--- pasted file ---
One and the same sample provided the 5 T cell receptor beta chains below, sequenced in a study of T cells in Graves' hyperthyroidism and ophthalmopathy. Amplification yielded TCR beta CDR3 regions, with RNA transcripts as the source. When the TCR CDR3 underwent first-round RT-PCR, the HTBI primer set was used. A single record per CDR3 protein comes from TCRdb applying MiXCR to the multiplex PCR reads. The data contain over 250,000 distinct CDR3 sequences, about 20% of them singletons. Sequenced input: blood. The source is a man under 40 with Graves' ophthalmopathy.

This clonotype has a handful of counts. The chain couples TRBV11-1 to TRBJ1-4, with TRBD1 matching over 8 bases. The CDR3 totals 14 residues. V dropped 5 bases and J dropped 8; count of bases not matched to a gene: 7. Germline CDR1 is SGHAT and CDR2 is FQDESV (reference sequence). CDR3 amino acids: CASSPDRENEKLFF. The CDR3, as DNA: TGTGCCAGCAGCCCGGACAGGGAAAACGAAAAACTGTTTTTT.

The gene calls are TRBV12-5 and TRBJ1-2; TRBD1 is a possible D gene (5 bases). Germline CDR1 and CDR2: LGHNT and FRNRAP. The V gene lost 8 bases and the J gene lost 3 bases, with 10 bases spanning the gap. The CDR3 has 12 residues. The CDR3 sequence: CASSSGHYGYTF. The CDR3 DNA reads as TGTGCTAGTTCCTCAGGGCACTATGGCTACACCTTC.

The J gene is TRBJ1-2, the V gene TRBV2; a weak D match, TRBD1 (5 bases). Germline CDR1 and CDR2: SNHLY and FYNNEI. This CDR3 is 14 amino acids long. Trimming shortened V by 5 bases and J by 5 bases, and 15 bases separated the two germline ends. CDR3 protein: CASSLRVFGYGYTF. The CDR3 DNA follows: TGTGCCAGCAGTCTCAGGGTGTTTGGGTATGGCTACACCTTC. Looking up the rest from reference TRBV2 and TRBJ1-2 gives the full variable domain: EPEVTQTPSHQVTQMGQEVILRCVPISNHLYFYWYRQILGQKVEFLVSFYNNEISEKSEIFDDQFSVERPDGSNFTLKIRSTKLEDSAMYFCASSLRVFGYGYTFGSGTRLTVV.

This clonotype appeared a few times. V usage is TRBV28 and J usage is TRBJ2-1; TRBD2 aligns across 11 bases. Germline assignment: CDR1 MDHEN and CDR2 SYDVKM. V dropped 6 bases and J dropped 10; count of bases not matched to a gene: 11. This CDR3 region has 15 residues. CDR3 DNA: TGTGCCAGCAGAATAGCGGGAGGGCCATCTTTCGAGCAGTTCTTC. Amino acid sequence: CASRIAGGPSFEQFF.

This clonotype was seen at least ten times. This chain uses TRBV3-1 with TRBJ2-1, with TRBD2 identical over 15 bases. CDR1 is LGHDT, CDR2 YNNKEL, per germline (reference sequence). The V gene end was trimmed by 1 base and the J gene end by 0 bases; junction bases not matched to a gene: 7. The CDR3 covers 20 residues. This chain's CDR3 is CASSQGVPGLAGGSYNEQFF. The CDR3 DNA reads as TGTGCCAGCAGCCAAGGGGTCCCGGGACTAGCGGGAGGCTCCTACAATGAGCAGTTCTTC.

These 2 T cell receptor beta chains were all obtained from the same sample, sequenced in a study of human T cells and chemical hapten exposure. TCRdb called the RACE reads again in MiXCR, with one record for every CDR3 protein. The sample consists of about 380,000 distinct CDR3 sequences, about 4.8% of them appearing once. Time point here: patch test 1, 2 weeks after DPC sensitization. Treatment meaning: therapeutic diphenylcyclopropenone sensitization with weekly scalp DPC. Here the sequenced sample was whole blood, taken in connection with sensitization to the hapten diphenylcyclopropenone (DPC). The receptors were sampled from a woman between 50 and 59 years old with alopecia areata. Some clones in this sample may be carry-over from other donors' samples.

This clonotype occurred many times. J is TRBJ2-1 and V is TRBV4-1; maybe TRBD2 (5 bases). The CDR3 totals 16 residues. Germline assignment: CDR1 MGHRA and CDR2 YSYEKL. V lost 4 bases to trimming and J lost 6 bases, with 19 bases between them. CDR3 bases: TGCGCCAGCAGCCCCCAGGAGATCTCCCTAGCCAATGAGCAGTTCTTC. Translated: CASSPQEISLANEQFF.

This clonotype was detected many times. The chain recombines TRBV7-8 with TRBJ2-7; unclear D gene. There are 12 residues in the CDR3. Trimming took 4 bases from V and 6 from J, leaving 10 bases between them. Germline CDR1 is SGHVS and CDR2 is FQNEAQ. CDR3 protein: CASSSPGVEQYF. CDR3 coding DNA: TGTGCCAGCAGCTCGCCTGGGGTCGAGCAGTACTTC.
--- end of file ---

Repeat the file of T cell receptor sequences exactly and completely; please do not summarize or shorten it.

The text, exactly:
One and the same sample provided the 5 T cell receptor beta chains below, sequenced in a study of T cells in Graves' hyperthyroidism and ophthalmopathy. Amplification yielded TCR beta CDR3 regions, with RNA transcripts as the source. When the TCR CDR3 underwent first-round RT-PCR, the HTBI primer set was used. A single record per CDR3 protein comes from TCRdb applying MiXCR to the multiplex PCR reads. The data contain over 250,000 distinct CDR3 sequences, about 20% of them singletons. Sequenced input: blood. The source is a man under 40 with Graves' ophthalmopathy.

This clonotype has a handful of counts. The chain couples TRBV11-1 to TRBJ1-4, with TRBD1 matching over 8 bases. The CDR3 totals 14 residues. V dropped 5 bases and J dropped 8; count of bases not matched to a gene: 7. Germline CDR1 is SGHAT and CDR2 is FQDESV (reference sequence). CDR3 amino acids: CASSPDRENEKLFF. The CDR3, as DNA: TGTGCCAGCAGCCCGGACAGGGAAAACGAAAAACTGTTTTTT.

The gene calls are TRBV12-5 and TRBJ1-2; TRBD1 is a possible D gene (5 bases). Germline CDR1 and CDR2: LGHNT and FRNRAP. The V gene lost 8 bases and the J gene lost 3 bases, with 10 bases spanning the gap. The CDR3 has 12 residues. The CDR3 sequence: CASSSGHYGYTF. The CDR3 DNA reads as TGTGCTAGTTCCTCAGGGCACTATGGCTACACCTTC.

The J gene is TRBJ1-2, the V gene TRBV2; a weak D match, TRBD1 (5 bases). Germline CDR1 and CDR2: SNHLY and FYNNEI. This CDR3 is 14 amino acids long. Trimming shortened V by 5 bases and J by 5 bases, and 15 bases separated the two germline ends. CDR3 protein: CASSLRVFGYGYTF. The CDR3 DNA follows: TGTGCCAGCAGTCTCAGGGTGTTTGGGTATGGCTACACCTTC. Looking up the rest from reference TRBV2 and TRBJ1-2 gives the full variable domain: EPEVTQTPSHQVTQMGQEVILRCVPISNHLYFYWYRQILGQKVEFLVSFYNNEISEKSEIFDDQFSVERPDGSNFTLKIRSTKLEDSAMYFCASSLRVFGYGYTFGSGTRLTVV.

This clonotype appeared a few times. V usage is TRBV28 and J usage is TRBJ2-1; TRBD2 aligns across 11 bases. Germline assignment: CDR1 MDHEN and CDR2 SYDVKM. V dropped 6 bases and J dropped 10; count of bases not matched to a gene: 11. This CDR3 region has 15 residues. CDR3 DNA: TGTGCCAGCAGAATAGCGGGAGGGCCATCTTTCGAGCAGTTCTTC. Amino acid sequence: CASRIAGGPSFEQFF.

This clonotype was seen at least ten times. This chain uses TRBV3-1 with TRBJ2-1, with TRBD2 identical over 15 bases. CDR1 is LGHDT, CDR2 YNNKEL, per germline (reference sequence). The V gene end was trimmed by 1 base and the J gene end by 0 bases; junction bases not matched to a gene: 7. The CDR3 covers 20 residues. This chain's CDR3 is CASSQGVPGLAGGSYNEQFF. The CDR3 DNA reads as TGTGCCAGCAGCCAAGGGGTCCCGGGACTAGCGGGAGGCTCCTACAATGAGCAGTTCTTC.

These 2 T cell receptor beta chains were all obtained from the same sample, sequenced in a study of human T cells and chemical hapten exposure. TCRdb called the RACE reads again in MiXCR, with one record for every CDR3 protein. The sample consists of about 380,000 distinct CDR3 sequences, about 4.8% of them appearing once. Time point here: patch test 1, 2 weeks after DPC sensitization. Treatment meaning: therapeutic diphenylcyclopropenone sensitization with weekly scalp DPC. Here the sequenced sample was whole blood, taken in connection with sensitization to the hapten diphenylcyclopropenone (DPC). The receptors were sampled from a woman between 50 and 59 years old with alopecia areata. Some clones in this sample may be carry-over from other donors' samples.

This clonotype occurred many times. J is TRBJ2-1 and V is TRBV4-1; maybe TRBD2 (5 bases). The CDR3 totals 16 residues. Germline assignment: CDR1 MGHRA and CDR2 YSYEKL. V lost 4 bases to trimming and J lost 6 bases, with 19 bases between them. CDR3 bases: TGCGCCAGCAGCCCCCAGGAGATCTCCCTAGCCAATGAGCAGTTCTTC. Translated: CASSPQEISLANEQFF.

This clonotype was detected many times. The chain recombines TRBV7-8 with TRBJ2-7; unclear D gene. There are 12 residues in the CDR3. Trimming took 4 bases from V and 6 from J, leaving 10 bases between them. Germline CDR1 is SGHVS and CDR2 is FQNEAQ. CDR3 protein: CASSSPGVEQYF. CDR3 coding DNA: TGTGCCAGCAGCTCGCCTGGGGTCGAGCAGTACTTC.